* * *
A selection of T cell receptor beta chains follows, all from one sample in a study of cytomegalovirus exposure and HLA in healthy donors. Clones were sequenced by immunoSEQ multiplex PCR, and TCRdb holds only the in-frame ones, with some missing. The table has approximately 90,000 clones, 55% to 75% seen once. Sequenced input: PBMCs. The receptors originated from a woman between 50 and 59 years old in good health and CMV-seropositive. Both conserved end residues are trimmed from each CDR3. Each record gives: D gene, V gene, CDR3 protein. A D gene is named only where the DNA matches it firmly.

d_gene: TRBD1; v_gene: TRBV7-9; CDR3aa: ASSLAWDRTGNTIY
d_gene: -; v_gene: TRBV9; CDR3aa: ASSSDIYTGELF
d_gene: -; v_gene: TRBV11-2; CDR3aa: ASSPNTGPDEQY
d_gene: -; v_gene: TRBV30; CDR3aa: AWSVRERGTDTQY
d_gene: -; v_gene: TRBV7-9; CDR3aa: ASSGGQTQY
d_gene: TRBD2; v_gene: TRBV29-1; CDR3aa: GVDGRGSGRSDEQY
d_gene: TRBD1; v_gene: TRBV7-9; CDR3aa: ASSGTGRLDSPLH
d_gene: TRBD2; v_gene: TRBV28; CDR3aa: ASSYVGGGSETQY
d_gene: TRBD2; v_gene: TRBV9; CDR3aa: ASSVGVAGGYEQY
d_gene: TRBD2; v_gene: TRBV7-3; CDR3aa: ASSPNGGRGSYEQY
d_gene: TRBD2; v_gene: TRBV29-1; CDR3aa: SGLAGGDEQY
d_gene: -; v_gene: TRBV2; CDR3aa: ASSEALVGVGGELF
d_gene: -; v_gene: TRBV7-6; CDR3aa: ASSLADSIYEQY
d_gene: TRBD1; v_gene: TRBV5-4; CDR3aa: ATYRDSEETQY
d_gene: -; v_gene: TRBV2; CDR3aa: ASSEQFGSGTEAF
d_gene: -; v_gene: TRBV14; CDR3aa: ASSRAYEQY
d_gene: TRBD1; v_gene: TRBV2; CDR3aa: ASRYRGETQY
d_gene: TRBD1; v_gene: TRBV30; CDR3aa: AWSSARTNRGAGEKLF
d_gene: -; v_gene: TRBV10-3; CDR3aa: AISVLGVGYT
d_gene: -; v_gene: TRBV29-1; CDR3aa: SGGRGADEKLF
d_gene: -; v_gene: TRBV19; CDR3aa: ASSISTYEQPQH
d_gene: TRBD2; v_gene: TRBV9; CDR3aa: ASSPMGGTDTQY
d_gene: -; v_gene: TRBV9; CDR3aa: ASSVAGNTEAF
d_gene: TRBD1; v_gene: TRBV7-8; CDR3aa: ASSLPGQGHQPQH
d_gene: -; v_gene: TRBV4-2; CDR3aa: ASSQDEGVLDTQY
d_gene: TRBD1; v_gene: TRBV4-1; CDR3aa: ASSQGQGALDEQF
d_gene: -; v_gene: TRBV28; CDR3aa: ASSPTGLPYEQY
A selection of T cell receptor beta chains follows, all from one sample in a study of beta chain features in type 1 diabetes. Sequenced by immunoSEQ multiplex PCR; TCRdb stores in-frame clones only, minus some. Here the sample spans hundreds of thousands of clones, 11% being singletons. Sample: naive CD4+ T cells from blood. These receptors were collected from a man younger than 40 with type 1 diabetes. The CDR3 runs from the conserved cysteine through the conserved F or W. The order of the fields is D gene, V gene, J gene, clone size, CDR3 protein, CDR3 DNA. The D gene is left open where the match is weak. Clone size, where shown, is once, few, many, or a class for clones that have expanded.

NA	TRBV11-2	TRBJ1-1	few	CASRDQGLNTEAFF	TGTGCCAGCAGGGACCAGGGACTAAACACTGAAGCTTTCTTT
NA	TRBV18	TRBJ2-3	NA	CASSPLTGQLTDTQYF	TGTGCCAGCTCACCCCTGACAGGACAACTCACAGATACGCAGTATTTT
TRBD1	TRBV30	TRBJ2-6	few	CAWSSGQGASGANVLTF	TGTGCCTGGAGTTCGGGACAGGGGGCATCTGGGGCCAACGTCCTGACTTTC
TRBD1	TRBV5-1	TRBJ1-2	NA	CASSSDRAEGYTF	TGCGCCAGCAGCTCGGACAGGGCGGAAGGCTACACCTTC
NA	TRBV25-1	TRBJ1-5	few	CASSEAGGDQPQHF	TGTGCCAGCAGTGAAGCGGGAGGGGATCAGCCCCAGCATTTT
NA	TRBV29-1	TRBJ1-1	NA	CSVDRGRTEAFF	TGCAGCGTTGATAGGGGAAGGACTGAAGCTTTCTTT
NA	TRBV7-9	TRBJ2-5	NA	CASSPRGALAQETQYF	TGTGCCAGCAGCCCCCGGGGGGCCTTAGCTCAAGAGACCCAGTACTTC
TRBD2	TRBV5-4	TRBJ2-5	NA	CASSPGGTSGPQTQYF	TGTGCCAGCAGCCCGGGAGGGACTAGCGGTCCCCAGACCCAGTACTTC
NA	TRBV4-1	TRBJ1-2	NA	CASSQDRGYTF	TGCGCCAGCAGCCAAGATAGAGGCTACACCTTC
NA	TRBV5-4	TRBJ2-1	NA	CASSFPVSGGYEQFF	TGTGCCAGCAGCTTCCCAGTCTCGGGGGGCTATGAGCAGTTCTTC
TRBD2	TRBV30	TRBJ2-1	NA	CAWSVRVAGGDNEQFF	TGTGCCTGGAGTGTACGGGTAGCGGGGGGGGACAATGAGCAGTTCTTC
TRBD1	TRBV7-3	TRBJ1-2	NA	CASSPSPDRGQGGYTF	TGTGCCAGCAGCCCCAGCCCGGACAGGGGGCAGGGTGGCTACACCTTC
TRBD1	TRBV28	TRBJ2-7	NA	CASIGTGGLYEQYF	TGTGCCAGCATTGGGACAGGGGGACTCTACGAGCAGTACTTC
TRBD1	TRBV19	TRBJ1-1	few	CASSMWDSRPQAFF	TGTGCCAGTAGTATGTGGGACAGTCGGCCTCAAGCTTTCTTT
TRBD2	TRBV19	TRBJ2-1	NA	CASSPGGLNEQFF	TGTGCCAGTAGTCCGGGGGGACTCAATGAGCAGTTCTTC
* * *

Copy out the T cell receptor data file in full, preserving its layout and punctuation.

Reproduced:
A selection of T cell receptor beta chains follows, all from one sample in a study of cytomegalovirus exposure and HLA in healthy donors. Clones were sequenced by immunoSEQ multiplex PCR, and TCRdb holds only the in-frame ones, with some missing. The table has approximately 90,000 clones, 55% to 75% seen once. Sequenced input: PBMCs. The receptors originated from a woman between 50 and 59 years old in good health and CMV-seropositive. Both conserved end residues are trimmed from each CDR3. Each record gives: D gene, V gene, CDR3 protein. A D gene is named only where the DNA matches it firmly.

d_gene: TRBD1; v_gene: TRBV7-9; CDR3aa: ASSLAWDRTGNTIY
d_gene: -; v_gene: TRBV9; CDR3aa: ASSSDIYTGELF
d_gene: -; v_gene: TRBV11-2; CDR3aa: ASSPNTGPDEQY
d_gene: -; v_gene: TRBV30; CDR3aa: AWSVRERGTDTQY
d_gene: -; v_gene: TRBV7-9; CDR3aa: ASSGGQTQY
d_gene: TRBD2; v_gene: TRBV29-1; CDR3aa: GVDGRGSGRSDEQY
d_gene: TRBD1; v_gene: TRBV7-9; CDR3aa: ASSGTGRLDSPLH
d_gene: TRBD2; v_gene: TRBV28; CDR3aa: ASSYVGGGSETQY
d_gene: TRBD2; v_gene: TRBV9; CDR3aa: ASSVGVAGGYEQY
d_gene: TRBD2; v_gene: TRBV7-3; CDR3aa: ASSPNGGRGSYEQY
d_gene: TRBD2; v_gene: TRBV29-1; CDR3aa: SGLAGGDEQY
d_gene: -; v_gene: TRBV2; CDR3aa: ASSEALVGVGGELF
d_gene: -; v_gene: TRBV7-6; CDR3aa: ASSLADSIYEQY
d_gene: TRBD1; v_gene: TRBV5-4; CDR3aa: ATYRDSEETQY
d_gene: -; v_gene: TRBV2; CDR3aa: ASSEQFGSGTEAF
d_gene: -; v_gene: TRBV14; CDR3aa: ASSRAYEQY
d_gene: TRBD1; v_gene: TRBV2; CDR3aa: ASRYRGETQY
d_gene: TRBD1; v_gene: TRBV30; CDR3aa: AWSSARTNRGAGEKLF
d_gene: -; v_gene: TRBV10-3; CDR3aa: AISVLGVGYT
d_gene: -; v_gene: TRBV29-1; CDR3aa: SGGRGADEKLF
d_gene: -; v_gene: TRBV19; CDR3aa: ASSISTYEQPQH
d_gene: TRBD2; v_gene: TRBV9; CDR3aa: ASSPMGGTDTQY
d_gene: -; v_gene: TRBV9; CDR3aa: ASSVAGNTEAF
d_gene: TRBD1; v_gene: TRBV7-8; CDR3aa: ASSLPGQGHQPQH
d_gene: -; v_gene: TRBV4-2; CDR3aa: ASSQDEGVLDTQY
d_gene: TRBD1; v_gene: TRBV4-1; CDR3aa: ASSQGQGALDEQF
d_gene: -; v_gene: TRBV28; CDR3aa: ASSPTGLPYEQY
A selection of T cell receptor beta chains follows, all from one sample in a study of beta chain features in type 1 diabetes. Sequenced by immunoSEQ multiplex PCR; TCRdb stores in-frame clones only, minus some. Here the sample spans hundreds of thousands of clones, 11% being singletons. Sample: naive CD4+ T cells from blood. These receptors were collected from a man younger than 40 with type 1 diabetes. The CDR3 runs from the conserved cysteine through the conserved F or W. The order of the fields is D gene, V gene, J gene, clone size, CDR3 protein, CDR3 DNA. The D gene is left open where the match is weak. Clone size, where shown, is once, few, many, or a class for clones that have expanded.

NA	TRBV11-2	TRBJ1-1	few	CASRDQGLNTEAFF	TGTGCCAGCAGGGACCAGGGACTAAACACTGAAGCTTTCTTT
NA	TRBV18	TRBJ2-3	NA	CASSPLTGQLTDTQYF	TGTGCCAGCTCACCCCTGACAGGACAACTCACAGATACGCAGTATTTT
TRBD1	TRBV30	TRBJ2-6	few	CAWSSGQGASGANVLTF	TGTGCCTGGAGTTCGGGACAGGGGGCATCTGGGGCCAACGTCCTGACTTTC
TRBD1	TRBV5-1	TRBJ1-2	NA	CASSSDRAEGYTF	TGCGCCAGCAGCTCGGACAGGGCGGAAGGCTACACCTTC
NA	TRBV25-1	TRBJ1-5	few	CASSEAGGDQPQHF	TGTGCCAGCAGTGAAGCGGGAGGGGATCAGCCCCAGCATTTT
NA	TRBV29-1	TRBJ1-1	NA	CSVDRGRTEAFF	TGCAGCGTTGATAGGGGAAGGACTGAAGCTTTCTTT
NA	TRBV7-9	TRBJ2-5	NA	CASSPRGALAQETQYF	TGTGCCAGCAGCCCCCGGGGGGCCTTAGCTCAAGAGACCCAGTACTTC
TRBD2	TRBV5-4	TRBJ2-5	NA	CASSPGGTSGPQTQYF	TGTGCCAGCAGCCCGGGAGGGACTAGCGGTCCCCAGACCCAGTACTTC
NA	TRBV4-1	TRBJ1-2	NA	CASSQDRGYTF	TGCGCCAGCAGCCAAGATAGAGGCTACACCTTC
NA	TRBV5-4	TRBJ2-1	NA	CASSFPVSGGYEQFF	TGTGCCAGCAGCTTCCCAGTCTCGGGGGGCTATGAGCAGTTCTTC
TRBD2	TRBV30	TRBJ2-1	NA	CAWSVRVAGGDNEQFF	TGTGCCTGGAGTGTACGGGTAGCGGGGGGGGACAATGAGCAGTTCTTC
TRBD1	TRBV7-3	TRBJ1-2	NA	CASSPSPDRGQGGYTF	TGTGCCAGCAGCCCCAGCCCGGACAGGGGGCAGGGTGGCTACACCTTC
TRBD1	TRBV28	TRBJ2-7	NA	CASIGTGGLYEQYF	TGTGCCAGCATTGGGACAGGGGGACTCTACGAGCAGTACTTC
TRBD1	TRBV19	TRBJ1-1	few	CASSMWDSRPQAFF	TGTGCCAGTAGTATGTGGGACAGTCGGCCTCAAGCTTTCTTT
TRBD2	TRBV19	TRBJ2-1	NA	CASSPGGLNEQFF	TGTGCCAGTAGTCCGGGGGGACTCAATGAGCAGTTCTTC